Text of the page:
Judge Barrett Estate Funds Student Trial Experience
The Summer Trial Institute is boot camp for future trial lawyers, and their participation is made possible by a fund established by Judge James E. Barrett, who served on the U.S. Court of Appeals for 40 years.
First held in 2011, the Summer Trial Institute gives third-year law students the needed skills to become trial lawyers, and the Judge James E. Barrett Summer Trial Institute Scholarship was created to help ease the burden of tuition for students.
“Few law students across the nation gain the experience our UW Summer Trial Institute students receive—learning from the best of the bench and bar, through direct interaction,” Professor Stephen Easton says. “This is a great example of the university—in this case, the College of Law—interacting with the entire state of Wyoming. Though the institute occurs in Laramie, it is very much a statewide program, with faculty and students from across the state.”
The Judge James E. Barrett Summer Trial Institute Scholarship is given to however many students it can support each year—with 5 students receiving it in 2014—with each student receiving between $250 and $500. In addition to learning skills that are invaluable in their careers, they also get the distinction of being a Judge James E. Barrett scholar—a true honor for any law student.
A bequest from Judge Barrett’s estate provided the base funding for this scholarship. To honor his memory, several of his mentees and others admirers were asked if they would like to donate to the fund.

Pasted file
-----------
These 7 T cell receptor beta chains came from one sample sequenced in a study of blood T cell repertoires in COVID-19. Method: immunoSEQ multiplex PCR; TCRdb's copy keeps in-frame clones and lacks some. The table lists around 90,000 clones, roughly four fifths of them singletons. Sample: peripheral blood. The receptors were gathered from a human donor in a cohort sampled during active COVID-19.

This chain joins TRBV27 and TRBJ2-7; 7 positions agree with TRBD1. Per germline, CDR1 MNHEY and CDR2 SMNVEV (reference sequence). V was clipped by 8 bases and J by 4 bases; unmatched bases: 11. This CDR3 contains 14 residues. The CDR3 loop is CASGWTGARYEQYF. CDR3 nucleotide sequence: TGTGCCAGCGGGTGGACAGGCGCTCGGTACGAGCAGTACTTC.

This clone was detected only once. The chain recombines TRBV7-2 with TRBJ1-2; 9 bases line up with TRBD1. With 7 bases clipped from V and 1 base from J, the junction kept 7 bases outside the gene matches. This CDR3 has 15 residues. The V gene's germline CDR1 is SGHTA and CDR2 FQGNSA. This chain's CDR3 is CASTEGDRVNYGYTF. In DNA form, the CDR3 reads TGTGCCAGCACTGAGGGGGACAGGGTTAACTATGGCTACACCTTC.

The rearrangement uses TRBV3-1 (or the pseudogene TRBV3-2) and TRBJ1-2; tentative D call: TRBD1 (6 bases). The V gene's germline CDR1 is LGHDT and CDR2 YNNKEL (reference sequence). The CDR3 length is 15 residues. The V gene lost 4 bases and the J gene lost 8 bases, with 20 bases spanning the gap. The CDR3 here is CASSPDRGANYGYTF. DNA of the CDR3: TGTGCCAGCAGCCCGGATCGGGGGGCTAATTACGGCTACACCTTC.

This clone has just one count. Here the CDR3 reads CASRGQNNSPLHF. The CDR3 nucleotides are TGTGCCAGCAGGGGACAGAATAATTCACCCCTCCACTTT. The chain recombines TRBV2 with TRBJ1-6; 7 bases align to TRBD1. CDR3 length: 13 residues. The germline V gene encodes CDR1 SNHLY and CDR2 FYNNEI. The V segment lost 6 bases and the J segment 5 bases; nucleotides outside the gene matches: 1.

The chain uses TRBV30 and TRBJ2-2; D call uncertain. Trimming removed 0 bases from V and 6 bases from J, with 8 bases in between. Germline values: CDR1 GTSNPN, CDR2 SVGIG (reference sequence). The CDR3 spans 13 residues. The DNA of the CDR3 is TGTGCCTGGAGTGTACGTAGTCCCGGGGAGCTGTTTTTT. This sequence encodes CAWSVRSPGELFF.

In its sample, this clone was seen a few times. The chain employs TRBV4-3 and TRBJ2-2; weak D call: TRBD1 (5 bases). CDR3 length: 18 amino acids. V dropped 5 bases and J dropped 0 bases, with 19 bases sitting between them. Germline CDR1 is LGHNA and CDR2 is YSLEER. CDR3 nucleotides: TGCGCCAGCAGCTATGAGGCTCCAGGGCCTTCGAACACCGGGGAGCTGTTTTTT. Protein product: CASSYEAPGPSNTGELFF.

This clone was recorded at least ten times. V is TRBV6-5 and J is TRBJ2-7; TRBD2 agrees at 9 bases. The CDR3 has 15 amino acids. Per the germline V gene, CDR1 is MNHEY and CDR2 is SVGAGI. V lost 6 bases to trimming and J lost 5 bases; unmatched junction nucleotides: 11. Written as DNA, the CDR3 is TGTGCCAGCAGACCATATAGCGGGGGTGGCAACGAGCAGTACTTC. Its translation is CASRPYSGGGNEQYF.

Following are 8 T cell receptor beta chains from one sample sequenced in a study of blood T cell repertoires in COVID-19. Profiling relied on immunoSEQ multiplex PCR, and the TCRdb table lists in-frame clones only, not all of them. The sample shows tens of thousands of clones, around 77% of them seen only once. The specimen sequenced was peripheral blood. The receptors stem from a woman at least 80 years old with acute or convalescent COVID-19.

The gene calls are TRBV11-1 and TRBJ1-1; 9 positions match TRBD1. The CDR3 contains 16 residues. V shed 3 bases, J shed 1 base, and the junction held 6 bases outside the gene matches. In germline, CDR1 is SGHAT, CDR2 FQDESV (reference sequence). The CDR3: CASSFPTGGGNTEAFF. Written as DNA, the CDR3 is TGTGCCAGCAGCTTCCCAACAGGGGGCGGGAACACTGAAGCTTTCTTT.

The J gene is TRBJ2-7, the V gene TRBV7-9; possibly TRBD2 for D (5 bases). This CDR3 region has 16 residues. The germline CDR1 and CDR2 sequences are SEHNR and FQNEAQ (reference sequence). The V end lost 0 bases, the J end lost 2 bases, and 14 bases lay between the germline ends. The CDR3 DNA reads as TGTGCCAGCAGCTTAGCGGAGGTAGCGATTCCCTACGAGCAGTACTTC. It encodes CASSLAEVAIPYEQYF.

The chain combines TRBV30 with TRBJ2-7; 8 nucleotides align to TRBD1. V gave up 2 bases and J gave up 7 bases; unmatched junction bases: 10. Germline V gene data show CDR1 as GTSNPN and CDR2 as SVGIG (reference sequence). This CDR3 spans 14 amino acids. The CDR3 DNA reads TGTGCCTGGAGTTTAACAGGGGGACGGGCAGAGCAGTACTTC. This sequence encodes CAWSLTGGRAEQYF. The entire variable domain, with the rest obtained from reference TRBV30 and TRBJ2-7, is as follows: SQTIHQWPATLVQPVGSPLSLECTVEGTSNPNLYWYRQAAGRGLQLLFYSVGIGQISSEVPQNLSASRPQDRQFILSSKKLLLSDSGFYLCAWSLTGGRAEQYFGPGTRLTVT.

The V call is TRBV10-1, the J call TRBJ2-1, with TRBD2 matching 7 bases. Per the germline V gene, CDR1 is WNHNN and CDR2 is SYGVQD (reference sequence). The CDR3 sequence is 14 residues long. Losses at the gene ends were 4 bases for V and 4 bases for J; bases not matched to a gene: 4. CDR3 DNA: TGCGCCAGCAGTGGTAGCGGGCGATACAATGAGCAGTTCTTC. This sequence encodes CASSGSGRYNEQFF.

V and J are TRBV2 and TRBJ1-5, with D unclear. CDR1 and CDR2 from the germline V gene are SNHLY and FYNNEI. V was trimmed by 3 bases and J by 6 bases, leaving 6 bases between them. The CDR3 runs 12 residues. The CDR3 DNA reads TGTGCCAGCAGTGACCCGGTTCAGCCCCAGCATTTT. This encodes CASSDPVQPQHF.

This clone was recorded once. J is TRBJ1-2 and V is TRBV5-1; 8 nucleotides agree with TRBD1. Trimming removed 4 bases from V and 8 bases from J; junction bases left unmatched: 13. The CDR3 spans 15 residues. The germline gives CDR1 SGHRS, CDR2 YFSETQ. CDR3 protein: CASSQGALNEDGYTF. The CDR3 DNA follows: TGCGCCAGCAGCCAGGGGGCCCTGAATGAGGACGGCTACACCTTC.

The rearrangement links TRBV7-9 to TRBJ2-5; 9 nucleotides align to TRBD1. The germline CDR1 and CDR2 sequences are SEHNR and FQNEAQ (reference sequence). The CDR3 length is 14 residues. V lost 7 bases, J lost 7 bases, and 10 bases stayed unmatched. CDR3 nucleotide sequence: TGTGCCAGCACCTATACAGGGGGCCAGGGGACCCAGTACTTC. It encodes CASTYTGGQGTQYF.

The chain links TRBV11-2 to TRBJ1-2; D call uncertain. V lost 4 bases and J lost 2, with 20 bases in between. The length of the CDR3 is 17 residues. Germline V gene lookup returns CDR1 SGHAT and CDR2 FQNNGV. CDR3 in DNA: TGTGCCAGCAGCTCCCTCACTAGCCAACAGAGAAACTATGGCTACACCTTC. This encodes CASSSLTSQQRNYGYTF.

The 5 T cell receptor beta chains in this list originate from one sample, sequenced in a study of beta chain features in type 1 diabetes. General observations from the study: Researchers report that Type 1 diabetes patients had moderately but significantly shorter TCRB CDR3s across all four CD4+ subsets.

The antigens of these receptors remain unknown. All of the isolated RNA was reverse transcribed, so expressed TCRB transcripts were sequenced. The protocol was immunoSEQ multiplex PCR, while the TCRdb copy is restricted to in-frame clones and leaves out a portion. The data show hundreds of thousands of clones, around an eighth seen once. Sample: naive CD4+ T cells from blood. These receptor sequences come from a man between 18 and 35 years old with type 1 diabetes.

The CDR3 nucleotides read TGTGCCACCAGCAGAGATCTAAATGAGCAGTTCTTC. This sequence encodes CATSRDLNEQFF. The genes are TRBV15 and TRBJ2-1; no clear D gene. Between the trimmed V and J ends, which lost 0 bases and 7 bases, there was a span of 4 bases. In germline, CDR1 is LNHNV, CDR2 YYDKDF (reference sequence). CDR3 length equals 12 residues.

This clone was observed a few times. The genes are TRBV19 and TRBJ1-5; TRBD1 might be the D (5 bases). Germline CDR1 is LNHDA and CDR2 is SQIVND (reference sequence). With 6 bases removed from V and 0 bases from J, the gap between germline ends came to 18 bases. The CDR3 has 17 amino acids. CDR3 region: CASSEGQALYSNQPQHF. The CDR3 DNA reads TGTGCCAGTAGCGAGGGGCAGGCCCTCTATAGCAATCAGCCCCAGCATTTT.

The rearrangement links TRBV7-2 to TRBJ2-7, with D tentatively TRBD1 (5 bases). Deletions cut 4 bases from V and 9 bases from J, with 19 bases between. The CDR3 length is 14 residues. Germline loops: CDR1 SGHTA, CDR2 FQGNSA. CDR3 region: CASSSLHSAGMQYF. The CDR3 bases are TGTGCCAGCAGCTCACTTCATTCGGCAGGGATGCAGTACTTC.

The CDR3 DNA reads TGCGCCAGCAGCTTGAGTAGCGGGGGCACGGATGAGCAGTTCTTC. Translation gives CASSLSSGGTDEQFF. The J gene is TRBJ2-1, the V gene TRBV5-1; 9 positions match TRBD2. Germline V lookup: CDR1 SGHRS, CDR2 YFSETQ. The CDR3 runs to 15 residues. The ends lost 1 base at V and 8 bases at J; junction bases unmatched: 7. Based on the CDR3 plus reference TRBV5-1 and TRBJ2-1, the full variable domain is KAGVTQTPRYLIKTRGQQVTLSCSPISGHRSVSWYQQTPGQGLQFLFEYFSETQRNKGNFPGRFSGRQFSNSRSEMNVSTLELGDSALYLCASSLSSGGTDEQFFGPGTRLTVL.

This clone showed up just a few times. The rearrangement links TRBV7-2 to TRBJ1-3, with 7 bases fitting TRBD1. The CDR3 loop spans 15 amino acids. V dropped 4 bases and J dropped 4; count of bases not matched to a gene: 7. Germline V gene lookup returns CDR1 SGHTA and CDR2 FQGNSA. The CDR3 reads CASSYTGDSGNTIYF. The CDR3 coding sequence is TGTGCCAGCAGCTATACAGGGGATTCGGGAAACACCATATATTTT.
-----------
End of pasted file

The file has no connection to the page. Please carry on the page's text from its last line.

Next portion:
Pete Mounsey, Judge Barrett’s law clerk who graduated from UW Law School in 1984, was more than happy to support the fund and was the driving force behind getting others to donate. Jack Speight, who graduated UW in 1962 with a political science degree and is currently a lawyer is Cheyenne, was also incredibly helpful in creating this scholarship, along with countless others who honored the memory of Judge Barrett by ensuring that future generations have the opportunities they need to be successful.
The Summer Trial Institute is a two-week student intensive for in-trial skills mentored by leading trial attorneys from across Wyoming and beyond. Students learn by doing—they practice in a courtroom with seasoned lawyers and receive direct feedback from peers or future employers. The course culminates with students trying a jury trial in front of sitting Wyoming judges who have volunteered for the program.
“It is absolutely incredible to see the students’ transformation in two weeks,” says Christine Michel, trial institute coordinator. “The first day they’re all really intimidated. By the time they get to the final trial at the end, they’re so professional, collected and do such a great job.”
The program is a collaboration among the American College of Trial Lawyers (ACTL), the American Board of Trial Advocates (ABOTA), and the College of Law. Representatives from those organizations and Professor Stephen Easton make up the faculty selection committee that decides each year which judges and lawyers to invite.